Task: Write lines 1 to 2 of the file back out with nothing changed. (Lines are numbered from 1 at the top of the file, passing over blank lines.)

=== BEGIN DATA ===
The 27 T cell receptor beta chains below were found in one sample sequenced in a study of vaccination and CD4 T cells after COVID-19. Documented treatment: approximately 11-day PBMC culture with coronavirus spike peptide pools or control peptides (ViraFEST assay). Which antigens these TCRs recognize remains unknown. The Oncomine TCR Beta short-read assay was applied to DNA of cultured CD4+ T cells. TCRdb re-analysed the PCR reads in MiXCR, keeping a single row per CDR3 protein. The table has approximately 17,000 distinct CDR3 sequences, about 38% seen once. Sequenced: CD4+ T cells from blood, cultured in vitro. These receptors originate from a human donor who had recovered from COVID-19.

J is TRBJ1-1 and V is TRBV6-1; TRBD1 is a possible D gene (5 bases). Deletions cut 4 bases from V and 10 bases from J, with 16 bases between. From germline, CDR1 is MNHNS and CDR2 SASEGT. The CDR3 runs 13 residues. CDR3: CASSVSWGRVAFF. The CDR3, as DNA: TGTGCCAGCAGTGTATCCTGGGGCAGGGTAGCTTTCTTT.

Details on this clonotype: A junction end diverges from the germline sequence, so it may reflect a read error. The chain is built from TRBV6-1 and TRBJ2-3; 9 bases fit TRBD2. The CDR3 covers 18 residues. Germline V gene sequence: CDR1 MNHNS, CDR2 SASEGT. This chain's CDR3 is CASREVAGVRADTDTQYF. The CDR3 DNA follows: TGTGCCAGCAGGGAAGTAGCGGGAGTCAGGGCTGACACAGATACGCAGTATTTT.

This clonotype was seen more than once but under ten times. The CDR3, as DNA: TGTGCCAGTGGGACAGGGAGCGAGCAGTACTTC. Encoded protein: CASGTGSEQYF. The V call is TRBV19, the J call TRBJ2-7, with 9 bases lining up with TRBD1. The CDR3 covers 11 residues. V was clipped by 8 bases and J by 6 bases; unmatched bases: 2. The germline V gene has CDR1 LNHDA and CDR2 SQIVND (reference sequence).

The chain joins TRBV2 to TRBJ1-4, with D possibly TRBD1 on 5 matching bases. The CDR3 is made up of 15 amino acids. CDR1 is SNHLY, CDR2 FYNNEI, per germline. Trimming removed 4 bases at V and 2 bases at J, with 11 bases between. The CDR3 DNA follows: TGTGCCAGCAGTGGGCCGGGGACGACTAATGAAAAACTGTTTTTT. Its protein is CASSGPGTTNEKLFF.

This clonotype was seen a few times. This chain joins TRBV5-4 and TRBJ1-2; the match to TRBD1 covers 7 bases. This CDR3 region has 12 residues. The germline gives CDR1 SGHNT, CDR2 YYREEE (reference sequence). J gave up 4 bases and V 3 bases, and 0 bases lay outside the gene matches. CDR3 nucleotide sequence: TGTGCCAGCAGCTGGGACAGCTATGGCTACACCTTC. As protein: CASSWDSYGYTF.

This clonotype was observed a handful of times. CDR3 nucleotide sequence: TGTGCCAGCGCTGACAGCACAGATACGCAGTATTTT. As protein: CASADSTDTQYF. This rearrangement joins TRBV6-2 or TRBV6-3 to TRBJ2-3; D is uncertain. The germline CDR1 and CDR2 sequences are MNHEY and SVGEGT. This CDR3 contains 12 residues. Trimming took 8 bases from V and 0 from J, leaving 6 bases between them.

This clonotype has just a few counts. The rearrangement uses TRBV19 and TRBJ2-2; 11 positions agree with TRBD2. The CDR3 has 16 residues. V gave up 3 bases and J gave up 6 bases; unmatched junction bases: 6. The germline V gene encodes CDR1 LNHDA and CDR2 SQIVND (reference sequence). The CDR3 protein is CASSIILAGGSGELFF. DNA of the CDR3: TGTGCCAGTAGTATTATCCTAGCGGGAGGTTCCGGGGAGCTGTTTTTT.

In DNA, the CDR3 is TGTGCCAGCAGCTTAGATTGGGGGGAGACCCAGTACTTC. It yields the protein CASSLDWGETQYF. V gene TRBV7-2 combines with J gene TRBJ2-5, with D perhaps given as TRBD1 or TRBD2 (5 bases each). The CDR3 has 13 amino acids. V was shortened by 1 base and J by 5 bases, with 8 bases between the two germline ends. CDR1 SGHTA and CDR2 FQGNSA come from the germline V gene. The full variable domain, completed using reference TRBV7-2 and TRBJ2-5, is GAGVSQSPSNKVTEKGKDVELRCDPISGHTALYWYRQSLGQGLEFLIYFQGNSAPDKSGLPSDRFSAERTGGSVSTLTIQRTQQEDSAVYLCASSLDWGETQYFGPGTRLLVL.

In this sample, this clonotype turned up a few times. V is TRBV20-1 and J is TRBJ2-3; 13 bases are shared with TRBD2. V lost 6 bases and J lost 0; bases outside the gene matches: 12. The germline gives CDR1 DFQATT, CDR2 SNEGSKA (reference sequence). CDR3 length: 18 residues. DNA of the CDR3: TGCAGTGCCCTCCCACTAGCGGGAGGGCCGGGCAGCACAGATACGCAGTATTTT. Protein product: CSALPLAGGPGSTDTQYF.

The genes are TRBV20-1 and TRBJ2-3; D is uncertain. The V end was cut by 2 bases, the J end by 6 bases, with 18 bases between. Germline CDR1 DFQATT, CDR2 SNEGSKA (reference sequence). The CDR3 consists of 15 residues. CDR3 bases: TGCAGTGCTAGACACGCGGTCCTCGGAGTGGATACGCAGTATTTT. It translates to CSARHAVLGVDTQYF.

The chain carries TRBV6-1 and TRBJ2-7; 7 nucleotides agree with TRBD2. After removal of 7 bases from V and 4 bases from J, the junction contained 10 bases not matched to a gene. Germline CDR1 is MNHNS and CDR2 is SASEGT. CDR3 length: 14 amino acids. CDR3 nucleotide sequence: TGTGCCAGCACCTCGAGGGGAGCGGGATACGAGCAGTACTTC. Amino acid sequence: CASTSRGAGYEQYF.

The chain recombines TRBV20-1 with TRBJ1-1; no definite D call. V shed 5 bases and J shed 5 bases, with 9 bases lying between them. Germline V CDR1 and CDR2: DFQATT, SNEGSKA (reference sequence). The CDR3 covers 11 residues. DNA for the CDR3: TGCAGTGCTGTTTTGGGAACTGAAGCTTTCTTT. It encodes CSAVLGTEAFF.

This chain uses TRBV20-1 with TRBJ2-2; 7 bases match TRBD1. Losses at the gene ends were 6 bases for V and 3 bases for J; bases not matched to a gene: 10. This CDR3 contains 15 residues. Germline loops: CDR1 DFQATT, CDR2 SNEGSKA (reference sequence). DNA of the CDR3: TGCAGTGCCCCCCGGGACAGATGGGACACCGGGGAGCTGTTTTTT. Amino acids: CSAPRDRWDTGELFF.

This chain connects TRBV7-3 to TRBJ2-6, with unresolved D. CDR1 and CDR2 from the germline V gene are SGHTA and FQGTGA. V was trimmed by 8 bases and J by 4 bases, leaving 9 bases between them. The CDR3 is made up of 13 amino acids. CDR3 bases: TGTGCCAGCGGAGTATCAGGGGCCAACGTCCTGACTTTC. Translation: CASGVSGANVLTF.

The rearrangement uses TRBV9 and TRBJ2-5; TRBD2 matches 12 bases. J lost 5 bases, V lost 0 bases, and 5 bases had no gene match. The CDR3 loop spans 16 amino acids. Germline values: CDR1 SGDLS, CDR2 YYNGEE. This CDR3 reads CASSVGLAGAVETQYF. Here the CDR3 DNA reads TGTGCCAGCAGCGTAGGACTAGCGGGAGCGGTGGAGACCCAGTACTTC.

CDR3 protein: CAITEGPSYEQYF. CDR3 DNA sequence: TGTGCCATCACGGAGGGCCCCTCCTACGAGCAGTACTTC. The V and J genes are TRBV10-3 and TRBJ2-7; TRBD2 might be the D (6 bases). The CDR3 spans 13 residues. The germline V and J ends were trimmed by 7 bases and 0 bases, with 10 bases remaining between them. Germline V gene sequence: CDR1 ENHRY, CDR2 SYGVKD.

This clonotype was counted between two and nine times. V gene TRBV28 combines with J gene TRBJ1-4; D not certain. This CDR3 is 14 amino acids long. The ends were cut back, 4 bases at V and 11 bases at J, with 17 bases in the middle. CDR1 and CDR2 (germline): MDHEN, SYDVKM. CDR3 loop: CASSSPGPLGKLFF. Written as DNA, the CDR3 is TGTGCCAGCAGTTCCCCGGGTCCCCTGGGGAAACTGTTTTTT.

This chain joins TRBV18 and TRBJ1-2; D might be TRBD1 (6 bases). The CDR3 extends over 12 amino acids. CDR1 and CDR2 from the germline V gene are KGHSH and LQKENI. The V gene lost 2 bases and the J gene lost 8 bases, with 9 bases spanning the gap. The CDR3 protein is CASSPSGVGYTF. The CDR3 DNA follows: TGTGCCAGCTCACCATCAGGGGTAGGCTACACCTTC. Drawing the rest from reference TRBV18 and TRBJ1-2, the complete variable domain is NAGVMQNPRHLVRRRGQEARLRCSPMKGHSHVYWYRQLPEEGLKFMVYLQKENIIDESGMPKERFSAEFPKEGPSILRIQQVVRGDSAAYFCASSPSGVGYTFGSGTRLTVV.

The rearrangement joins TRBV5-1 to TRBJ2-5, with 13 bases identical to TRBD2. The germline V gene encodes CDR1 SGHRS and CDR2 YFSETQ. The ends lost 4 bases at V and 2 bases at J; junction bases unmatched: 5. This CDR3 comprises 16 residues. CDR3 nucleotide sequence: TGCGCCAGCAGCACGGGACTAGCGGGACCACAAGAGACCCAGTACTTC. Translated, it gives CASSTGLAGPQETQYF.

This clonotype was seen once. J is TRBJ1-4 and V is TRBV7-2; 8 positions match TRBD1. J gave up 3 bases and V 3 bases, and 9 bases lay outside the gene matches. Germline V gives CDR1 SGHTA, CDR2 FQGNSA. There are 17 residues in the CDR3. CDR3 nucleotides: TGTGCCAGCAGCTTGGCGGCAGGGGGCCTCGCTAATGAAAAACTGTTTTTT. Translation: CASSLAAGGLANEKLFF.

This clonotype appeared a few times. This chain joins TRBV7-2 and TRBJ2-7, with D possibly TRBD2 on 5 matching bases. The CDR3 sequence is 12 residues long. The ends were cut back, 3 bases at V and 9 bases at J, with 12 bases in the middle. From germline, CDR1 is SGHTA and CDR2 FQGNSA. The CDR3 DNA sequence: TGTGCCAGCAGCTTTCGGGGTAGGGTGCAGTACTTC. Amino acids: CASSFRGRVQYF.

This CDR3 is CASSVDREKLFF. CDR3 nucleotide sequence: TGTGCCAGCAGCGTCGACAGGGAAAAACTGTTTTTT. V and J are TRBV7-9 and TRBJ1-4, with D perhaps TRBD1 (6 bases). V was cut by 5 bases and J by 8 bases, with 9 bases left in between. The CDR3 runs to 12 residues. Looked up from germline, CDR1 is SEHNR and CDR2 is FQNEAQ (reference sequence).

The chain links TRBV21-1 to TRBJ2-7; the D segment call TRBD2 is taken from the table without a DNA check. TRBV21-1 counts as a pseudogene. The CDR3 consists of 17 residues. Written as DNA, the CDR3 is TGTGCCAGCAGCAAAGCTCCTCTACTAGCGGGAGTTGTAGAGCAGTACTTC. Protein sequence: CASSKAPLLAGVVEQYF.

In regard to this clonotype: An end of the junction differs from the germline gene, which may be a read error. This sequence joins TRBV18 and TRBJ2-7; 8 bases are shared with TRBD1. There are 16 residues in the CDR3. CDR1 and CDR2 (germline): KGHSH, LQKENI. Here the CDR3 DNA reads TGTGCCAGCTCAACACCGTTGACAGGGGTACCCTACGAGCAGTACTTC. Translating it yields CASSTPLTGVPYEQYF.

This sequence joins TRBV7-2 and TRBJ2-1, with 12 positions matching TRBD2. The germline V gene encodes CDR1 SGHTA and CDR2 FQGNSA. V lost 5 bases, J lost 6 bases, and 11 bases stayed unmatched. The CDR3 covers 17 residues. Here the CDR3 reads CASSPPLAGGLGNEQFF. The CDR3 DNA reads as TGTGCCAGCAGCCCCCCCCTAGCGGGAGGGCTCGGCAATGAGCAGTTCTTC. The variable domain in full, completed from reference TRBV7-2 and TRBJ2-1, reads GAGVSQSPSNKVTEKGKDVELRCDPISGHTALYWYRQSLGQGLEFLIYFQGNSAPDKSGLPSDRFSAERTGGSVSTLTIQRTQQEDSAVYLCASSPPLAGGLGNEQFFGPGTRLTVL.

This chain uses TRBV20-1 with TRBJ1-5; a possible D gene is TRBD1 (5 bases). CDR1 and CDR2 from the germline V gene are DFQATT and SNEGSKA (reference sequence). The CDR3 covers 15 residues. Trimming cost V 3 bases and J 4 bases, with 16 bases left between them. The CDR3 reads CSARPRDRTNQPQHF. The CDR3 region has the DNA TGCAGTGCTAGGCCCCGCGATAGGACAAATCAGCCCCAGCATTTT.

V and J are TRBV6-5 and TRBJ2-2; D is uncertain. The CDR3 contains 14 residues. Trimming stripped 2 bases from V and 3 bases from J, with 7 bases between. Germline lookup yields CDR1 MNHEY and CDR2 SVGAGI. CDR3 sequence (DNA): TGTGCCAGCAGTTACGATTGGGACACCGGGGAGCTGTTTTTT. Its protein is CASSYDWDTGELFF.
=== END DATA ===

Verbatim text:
The 27 T cell receptor beta chains below were found in one sample sequenced in a study of vaccination and CD4 T cells after COVID-19. Documented treatment: approximately 11-day PBMC culture with coronavirus spike peptide pools or control peptides (ViraFEST assay). Which antigens these TCRs recognize remains unknown. The Oncomine TCR Beta short-read assay was applied to DNA of cultured CD4+ T cells. TCRdb re-analysed the PCR reads in MiXCR, keeping a single row per CDR3 protein. The table has approximately 17,000 distinct CDR3 sequences, about 38% seen once. Sequenced: CD4+ T cells from blood, cultured in vitro. These receptors originate from a human donor who had recovered from COVID-19.

J is TRBJ1-1 and V is TRBV6-1; TRBD1 is a possible D gene (5 bases). Deletions cut 4 bases from V and 10 bases from J, with 16 bases between. From germline, CDR1 is MNHNS and CDR2 SASEGT. The CDR3 runs 13 residues. CDR3: CASSVSWGRVAFF. The CDR3, as DNA: TGTGCCAGCAGTGTATCCTGGGGCAGGGTAGCTTTCTTT.